Forcella's Giulio Adriani Dishes on His Favorite Pizza Spots
Yesterday we talked to Forcella pizzaiolo Giulio Adriani about his deep-fried montanara pizza, the soon-to-open Forcella location on Bowery, and the proper way to eat a Neapolitan pizza. Today, he shares his favorite New York pizzerias and the secret to a great Margherita.
Besides Forcella, where do you like to eat pizza in New York?
My favorites are Kesté, which is run by one of my good friends; Motorino, which is very good; and PizzaArte, which is a new place where I was originally supposed to be one of the partners. These three places are some of the more authentic places in New York. Regarding nontraditional Neapolitan pizzas, I like Paulie Gee's. He makes something that's close to Neapolitan, but it's not quite Neapolitan because he is an artistic person who likes to use crazy toppings, but still he makes a good pizza. I also like Co. and Patsy's on the Upper West Side.
How do you feel about New York-style pizza?
I don't like calling pizza "New York-style" or "Neapolitan-style" or "Roman-style." Technically this is a mistake. Pizza is universal. Look at pasta; you have spaghetti with tomato sauce, and you go through seven regions of Italy and you can have it seven different ways, but we don't call it "spaghetti with tomato alla Romagna" or "alla Siciliana," just "spaghetti."
The truth about what is called New York-style pizza is that when immigrants came from Italy, they were looking for a job and lots of them decided to become pizza makers. Now, they weren't originally pizza makers, so they would contact their grandma at home and ask, "How do you do this?" So from this big experiment came the New York-style pizza.
Like any pizza, when made with heart and the right away, it can be very good. The problem is most pizzerias in New York don't make it this way. What I want people to understand is that a slice for $1 can't be made with good ingredients. This is a battle worth having. Just the mozzarella costs 40 cents; so how can the rest of the ingredients be any good?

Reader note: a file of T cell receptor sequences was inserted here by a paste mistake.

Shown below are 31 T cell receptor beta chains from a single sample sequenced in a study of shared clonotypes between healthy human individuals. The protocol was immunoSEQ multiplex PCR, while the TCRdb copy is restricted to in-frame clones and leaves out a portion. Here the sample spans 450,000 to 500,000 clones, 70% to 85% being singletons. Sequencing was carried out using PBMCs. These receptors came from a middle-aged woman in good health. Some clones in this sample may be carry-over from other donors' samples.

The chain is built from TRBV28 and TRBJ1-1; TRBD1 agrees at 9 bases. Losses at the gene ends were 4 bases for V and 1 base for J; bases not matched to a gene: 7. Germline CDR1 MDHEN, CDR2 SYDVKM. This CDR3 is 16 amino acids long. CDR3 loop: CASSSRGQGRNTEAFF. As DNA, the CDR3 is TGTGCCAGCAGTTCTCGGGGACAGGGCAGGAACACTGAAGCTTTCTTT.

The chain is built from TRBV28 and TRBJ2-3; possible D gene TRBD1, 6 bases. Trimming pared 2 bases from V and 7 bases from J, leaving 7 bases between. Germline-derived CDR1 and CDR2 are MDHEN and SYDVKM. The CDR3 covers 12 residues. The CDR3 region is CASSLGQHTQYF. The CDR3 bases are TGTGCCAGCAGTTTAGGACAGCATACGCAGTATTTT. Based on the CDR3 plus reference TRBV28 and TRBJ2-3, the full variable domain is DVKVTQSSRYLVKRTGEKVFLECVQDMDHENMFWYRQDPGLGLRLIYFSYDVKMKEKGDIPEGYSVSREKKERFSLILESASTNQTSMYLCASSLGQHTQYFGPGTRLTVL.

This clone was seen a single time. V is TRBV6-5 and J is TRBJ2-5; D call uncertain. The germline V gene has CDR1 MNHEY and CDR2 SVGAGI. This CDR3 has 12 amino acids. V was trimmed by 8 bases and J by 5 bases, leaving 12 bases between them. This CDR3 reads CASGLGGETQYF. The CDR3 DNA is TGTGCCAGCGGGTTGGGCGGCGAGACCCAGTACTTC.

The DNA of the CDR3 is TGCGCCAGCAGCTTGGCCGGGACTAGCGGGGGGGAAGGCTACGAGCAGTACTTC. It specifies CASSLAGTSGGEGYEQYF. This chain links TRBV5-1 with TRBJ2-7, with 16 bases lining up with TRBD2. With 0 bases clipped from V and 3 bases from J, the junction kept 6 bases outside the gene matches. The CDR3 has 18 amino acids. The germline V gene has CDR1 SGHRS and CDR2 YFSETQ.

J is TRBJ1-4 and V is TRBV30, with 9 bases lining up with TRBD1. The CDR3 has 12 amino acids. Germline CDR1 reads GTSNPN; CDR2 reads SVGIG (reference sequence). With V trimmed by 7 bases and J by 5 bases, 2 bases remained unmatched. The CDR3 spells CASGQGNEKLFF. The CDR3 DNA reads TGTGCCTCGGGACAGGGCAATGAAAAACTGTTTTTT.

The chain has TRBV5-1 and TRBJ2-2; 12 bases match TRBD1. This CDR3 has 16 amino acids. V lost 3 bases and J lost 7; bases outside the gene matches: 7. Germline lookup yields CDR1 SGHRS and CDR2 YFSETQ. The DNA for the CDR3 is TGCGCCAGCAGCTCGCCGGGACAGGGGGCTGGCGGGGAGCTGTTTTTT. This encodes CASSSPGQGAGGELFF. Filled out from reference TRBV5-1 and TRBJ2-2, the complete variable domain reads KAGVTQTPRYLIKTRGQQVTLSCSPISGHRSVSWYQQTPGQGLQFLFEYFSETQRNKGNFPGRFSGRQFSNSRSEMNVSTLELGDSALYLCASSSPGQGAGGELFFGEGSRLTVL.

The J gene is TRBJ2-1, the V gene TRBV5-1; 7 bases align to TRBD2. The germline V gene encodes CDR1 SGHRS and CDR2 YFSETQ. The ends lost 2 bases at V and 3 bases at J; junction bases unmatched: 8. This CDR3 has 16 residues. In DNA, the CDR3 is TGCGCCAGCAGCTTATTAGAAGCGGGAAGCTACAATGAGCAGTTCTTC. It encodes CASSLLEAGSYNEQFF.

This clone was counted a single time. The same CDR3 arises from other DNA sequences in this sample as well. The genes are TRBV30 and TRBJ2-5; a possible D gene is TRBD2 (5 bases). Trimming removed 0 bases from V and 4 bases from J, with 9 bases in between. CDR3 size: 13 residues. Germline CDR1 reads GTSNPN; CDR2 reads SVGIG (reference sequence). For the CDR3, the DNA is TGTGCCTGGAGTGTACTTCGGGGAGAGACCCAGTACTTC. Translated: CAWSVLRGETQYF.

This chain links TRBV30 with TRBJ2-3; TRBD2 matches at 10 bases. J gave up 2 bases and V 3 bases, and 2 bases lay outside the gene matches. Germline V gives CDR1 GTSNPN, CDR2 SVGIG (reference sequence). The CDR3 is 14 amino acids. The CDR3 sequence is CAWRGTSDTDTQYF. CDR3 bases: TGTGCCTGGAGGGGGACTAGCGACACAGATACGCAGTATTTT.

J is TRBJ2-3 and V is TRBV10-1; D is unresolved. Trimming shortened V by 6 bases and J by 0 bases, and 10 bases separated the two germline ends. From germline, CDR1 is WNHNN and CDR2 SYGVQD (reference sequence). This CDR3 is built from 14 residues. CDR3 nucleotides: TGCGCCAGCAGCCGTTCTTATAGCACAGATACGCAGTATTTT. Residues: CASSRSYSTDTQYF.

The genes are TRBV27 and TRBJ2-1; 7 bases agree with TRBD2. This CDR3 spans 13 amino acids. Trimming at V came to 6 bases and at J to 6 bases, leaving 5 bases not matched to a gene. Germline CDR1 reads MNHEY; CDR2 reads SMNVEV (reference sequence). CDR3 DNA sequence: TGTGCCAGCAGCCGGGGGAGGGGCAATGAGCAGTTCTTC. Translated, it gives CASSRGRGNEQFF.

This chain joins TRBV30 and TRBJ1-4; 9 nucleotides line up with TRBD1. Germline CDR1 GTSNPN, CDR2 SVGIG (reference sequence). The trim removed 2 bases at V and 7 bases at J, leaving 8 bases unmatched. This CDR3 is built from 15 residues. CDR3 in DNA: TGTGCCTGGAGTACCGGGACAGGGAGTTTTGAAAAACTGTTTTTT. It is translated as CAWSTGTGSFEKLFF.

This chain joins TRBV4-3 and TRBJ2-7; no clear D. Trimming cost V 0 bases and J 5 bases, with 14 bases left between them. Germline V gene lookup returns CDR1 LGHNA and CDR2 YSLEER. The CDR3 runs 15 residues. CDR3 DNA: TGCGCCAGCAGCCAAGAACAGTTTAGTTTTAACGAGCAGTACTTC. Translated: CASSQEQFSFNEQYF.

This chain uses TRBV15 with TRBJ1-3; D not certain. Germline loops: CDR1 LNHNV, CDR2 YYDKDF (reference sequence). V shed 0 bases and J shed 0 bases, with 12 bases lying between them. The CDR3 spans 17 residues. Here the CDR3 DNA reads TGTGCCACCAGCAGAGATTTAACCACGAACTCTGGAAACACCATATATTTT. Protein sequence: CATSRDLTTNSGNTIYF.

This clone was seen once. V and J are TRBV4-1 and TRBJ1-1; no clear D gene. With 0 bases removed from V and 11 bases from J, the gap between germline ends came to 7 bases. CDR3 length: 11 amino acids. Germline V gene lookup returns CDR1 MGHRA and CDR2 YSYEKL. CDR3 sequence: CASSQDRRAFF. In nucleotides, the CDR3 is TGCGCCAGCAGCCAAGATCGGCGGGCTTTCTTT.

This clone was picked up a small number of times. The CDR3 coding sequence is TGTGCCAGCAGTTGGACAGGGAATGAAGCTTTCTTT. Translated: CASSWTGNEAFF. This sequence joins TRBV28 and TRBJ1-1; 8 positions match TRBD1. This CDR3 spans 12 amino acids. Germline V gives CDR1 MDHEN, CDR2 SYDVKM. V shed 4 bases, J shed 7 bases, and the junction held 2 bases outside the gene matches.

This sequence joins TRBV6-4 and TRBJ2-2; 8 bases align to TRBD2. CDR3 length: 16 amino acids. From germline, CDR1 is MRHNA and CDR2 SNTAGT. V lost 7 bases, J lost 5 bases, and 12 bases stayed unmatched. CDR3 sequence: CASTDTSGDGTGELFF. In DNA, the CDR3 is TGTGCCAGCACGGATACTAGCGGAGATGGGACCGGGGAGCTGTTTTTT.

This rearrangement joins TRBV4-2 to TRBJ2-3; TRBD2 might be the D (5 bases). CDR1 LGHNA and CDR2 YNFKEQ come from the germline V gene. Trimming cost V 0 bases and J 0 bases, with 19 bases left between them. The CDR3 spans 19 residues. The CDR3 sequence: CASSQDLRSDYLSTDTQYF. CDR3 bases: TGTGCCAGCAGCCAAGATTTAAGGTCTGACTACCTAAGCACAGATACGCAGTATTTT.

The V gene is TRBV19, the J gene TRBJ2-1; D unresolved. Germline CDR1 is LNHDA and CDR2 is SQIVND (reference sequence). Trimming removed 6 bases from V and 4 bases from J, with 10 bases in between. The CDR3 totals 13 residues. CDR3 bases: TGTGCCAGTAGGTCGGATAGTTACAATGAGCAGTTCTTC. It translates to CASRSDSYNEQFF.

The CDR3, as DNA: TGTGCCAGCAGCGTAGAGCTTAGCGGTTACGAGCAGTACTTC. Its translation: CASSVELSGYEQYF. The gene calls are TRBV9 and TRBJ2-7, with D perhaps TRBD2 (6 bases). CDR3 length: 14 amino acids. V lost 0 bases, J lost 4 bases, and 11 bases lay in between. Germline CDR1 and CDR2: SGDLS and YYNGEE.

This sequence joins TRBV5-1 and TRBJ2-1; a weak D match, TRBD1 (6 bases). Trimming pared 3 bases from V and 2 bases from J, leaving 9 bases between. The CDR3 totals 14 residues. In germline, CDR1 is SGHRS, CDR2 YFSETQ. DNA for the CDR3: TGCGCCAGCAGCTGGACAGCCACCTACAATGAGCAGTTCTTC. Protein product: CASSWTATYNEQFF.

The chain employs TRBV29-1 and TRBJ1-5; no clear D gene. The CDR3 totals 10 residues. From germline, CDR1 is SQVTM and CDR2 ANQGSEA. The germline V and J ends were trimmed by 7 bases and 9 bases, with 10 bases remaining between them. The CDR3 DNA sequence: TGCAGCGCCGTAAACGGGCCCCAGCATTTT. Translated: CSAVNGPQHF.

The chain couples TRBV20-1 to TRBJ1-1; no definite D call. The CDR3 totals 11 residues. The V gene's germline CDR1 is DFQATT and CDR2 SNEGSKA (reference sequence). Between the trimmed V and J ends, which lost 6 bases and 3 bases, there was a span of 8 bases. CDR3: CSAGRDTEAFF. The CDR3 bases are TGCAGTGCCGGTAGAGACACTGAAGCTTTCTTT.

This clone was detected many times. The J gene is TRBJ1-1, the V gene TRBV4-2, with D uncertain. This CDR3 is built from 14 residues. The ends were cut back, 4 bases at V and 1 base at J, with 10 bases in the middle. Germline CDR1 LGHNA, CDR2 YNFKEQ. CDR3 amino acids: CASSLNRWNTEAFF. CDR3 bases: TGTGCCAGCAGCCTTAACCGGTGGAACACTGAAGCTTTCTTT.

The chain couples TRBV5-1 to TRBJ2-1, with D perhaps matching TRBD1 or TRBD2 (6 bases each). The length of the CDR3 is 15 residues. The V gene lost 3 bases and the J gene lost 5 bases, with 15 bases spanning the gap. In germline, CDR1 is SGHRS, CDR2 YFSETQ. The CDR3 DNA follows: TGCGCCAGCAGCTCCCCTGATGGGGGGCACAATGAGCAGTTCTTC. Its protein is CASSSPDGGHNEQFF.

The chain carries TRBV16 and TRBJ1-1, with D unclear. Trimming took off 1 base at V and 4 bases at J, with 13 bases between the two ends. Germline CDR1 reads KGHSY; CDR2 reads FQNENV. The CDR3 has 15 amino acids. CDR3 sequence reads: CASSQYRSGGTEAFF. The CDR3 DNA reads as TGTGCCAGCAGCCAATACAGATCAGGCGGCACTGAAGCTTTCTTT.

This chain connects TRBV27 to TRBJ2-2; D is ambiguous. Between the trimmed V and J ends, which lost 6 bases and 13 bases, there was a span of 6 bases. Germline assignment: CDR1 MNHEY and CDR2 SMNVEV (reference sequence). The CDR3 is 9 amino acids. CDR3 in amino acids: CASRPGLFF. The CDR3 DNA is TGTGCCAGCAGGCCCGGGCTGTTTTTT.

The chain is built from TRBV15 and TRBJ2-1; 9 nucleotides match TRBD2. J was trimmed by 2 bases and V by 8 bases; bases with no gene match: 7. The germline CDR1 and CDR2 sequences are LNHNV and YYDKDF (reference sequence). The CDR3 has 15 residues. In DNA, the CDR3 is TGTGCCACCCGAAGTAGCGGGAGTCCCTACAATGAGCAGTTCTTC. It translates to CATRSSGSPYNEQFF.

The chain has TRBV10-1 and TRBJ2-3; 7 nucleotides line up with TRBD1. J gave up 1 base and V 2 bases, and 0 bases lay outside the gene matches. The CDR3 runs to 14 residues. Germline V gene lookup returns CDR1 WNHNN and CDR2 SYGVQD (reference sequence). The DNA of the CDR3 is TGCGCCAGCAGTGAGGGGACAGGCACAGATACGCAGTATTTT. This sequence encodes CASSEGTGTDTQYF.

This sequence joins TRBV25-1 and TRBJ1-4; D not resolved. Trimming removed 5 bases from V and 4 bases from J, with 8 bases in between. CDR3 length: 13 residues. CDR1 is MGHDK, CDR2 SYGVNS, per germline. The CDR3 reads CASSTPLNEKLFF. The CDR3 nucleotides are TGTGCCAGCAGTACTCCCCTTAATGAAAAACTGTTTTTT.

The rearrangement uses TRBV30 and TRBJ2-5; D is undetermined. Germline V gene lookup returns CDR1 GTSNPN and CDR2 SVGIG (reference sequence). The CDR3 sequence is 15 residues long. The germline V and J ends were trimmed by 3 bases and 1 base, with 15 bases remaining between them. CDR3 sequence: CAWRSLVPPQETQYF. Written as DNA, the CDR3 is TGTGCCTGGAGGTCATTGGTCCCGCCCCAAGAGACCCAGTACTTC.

Let's talk about good pizza. How do you make a perfect Margherita?
The cooking of the dough is the real secret. We want it so that you can taste every single ingredient -- this can only be achieved by cooking it for the right amount of time. Cook it too much and the tomato will acquire a different taste. Some say cook it for between 1 and 1½ minutes; I say between 60 and 75 seconds.
San Marzano is a really, really small area close to Napoli. The small producer that I like, they don't have enough for consistent deliveries to America, so I prefer something more stable. I like to use San Marzano-type tomatoes which are cultivated in areas close to San Marzano, like Sarno or Napoli, where the terrain is still rich and the product is still good. You don't really notice the difference.
What about the cheese?
We make it ourselves. I usually make it two times, once around 11 a.m. and once around 5 p.m. We produce around 40 to 50 pounds a day. In Italy, the fior di latte is almost like mozzarella di bufala. Here, the fior di latte is dry and tasteless, so I decided to make my own so I could adjust the saltiness and consistency, because in Napoli we like our mozzarella to be a little more moist.
Is there anything from Italy that you wish you could get here in America?
The law here doesn't allow us to import salami. Prosciutto is OK, but not salami. The Italian salami you see here is really made in America, just made in an Italian way. I wish I could also have some of the sausages we can't import. I wish we could also get vegetables like rapini, because here it's a little too bitter while in Italy it's sweet. I wish we had the Italian eggplant, too. Here they're very bitter and full of water. At the supermarket they look so huge, but when you cook them down they really shrink.
What do you eat when you're not eating pizza?
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